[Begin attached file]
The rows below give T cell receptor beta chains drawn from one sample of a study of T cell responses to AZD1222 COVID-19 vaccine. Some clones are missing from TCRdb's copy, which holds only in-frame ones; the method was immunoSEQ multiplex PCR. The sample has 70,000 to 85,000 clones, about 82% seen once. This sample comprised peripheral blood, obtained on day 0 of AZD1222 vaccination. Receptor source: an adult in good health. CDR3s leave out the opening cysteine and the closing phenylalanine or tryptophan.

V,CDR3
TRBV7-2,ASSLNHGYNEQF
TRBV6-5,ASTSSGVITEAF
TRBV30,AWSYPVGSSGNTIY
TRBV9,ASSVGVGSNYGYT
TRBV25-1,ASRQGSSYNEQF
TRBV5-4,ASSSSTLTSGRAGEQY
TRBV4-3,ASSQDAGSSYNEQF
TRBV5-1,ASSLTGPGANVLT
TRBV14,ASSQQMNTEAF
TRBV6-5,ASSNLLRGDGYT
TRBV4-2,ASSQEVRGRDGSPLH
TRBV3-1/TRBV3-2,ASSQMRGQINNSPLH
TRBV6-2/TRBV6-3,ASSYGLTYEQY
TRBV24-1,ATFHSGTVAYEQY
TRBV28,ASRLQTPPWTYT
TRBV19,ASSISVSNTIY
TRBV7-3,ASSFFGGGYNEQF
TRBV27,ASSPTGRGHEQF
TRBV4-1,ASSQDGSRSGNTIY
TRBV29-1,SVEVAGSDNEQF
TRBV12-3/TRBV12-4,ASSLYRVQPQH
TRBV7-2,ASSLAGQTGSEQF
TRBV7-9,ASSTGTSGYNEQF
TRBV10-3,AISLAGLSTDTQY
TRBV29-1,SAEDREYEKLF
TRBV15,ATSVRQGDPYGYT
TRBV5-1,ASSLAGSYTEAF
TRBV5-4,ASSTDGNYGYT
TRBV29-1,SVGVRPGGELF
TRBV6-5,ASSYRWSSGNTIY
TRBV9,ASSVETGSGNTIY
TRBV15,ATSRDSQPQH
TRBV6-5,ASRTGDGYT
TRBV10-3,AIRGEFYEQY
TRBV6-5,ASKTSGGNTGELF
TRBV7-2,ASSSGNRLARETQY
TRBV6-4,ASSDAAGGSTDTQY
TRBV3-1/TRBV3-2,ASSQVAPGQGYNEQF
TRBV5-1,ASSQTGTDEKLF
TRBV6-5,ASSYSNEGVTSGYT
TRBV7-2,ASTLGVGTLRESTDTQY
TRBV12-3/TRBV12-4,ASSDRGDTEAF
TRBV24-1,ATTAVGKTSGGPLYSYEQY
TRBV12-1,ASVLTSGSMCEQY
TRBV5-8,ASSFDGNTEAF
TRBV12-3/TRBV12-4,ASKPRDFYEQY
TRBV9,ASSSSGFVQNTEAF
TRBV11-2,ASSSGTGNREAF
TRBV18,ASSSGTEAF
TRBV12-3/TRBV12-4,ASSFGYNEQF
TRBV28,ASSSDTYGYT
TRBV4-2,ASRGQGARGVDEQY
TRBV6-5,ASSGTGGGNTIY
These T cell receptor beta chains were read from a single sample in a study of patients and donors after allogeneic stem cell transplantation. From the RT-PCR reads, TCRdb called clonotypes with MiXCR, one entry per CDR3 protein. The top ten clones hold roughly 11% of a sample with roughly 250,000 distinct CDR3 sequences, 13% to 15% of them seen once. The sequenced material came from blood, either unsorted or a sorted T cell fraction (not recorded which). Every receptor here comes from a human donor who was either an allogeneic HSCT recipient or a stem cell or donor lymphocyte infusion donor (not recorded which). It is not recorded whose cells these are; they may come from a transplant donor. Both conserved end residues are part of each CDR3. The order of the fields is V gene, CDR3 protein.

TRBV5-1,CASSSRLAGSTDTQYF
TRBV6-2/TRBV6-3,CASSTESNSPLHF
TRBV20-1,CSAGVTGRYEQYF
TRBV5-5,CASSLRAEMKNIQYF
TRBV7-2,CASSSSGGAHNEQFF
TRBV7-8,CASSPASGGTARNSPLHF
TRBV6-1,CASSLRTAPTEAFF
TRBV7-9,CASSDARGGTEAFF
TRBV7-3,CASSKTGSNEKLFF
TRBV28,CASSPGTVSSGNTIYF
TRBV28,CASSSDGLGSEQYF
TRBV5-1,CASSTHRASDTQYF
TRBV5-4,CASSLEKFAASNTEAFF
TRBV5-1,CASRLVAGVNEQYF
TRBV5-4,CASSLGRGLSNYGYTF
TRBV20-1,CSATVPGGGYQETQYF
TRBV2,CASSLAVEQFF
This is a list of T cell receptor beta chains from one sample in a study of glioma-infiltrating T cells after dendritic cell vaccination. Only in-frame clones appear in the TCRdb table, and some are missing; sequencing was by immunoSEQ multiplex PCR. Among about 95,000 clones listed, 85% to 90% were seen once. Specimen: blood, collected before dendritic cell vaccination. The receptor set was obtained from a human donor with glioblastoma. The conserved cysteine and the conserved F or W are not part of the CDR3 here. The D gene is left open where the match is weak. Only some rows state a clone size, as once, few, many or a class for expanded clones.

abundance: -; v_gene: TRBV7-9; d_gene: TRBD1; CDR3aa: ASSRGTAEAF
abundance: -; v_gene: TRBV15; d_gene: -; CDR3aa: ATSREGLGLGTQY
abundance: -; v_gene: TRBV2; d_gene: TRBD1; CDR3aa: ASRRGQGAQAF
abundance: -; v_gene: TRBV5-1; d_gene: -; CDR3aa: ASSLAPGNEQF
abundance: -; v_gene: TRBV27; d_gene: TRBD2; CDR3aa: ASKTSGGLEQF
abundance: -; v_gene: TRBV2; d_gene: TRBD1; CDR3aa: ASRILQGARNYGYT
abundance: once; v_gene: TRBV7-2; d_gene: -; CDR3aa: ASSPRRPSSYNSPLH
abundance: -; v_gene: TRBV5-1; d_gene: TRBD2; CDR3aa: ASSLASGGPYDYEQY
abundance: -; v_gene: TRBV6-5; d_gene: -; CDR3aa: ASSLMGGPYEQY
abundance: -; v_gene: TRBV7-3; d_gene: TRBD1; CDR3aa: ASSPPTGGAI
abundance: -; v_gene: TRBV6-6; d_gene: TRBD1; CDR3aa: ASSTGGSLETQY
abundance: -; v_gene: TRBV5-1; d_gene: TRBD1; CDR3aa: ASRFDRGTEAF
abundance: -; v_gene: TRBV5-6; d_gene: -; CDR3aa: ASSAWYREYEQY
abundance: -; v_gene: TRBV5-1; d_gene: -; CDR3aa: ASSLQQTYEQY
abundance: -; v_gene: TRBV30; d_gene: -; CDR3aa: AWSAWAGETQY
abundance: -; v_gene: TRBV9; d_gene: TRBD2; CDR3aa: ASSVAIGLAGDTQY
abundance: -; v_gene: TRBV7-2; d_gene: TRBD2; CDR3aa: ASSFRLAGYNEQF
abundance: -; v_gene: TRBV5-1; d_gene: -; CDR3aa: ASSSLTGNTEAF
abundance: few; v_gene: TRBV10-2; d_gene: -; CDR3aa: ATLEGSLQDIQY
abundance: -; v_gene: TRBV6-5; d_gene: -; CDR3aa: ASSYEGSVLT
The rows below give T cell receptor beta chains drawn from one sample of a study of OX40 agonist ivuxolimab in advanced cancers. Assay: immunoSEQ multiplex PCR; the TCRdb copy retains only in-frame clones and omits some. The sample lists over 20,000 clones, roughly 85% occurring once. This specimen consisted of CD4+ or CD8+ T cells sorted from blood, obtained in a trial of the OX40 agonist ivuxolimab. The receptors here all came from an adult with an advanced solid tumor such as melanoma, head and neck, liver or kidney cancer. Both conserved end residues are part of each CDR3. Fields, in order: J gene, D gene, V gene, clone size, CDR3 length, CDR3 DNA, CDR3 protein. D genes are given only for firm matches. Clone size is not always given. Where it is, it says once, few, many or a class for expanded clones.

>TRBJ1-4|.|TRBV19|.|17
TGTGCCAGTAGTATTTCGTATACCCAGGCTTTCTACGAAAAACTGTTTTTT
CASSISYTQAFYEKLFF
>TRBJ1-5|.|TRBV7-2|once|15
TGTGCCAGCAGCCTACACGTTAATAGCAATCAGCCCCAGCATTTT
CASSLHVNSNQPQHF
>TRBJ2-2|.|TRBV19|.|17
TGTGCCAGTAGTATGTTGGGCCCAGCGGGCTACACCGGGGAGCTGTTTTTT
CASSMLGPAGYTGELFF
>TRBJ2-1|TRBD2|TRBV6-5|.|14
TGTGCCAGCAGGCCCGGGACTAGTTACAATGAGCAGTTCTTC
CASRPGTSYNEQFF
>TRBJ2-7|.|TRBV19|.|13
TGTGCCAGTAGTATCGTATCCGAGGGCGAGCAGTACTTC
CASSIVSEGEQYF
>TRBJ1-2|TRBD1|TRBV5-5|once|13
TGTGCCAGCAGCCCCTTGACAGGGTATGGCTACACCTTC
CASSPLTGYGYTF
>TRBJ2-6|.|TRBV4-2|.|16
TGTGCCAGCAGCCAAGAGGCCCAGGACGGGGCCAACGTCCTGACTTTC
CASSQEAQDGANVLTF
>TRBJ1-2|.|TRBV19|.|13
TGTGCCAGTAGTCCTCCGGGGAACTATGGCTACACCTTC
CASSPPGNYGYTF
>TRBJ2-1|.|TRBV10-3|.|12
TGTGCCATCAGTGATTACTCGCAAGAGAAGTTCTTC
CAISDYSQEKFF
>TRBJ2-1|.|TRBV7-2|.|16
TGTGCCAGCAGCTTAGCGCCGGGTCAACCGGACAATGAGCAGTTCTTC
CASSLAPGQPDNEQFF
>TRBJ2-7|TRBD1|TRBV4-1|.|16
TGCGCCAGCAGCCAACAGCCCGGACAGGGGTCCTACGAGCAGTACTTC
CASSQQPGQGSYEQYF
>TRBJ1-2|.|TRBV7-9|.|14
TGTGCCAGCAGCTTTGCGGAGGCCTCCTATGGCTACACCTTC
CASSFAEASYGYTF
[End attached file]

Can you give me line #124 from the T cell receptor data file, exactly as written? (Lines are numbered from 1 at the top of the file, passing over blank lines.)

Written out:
TGTGCCAGCAGCTTAGCGCCGGGTCAACCGGACAATGAGCAGTTCTTC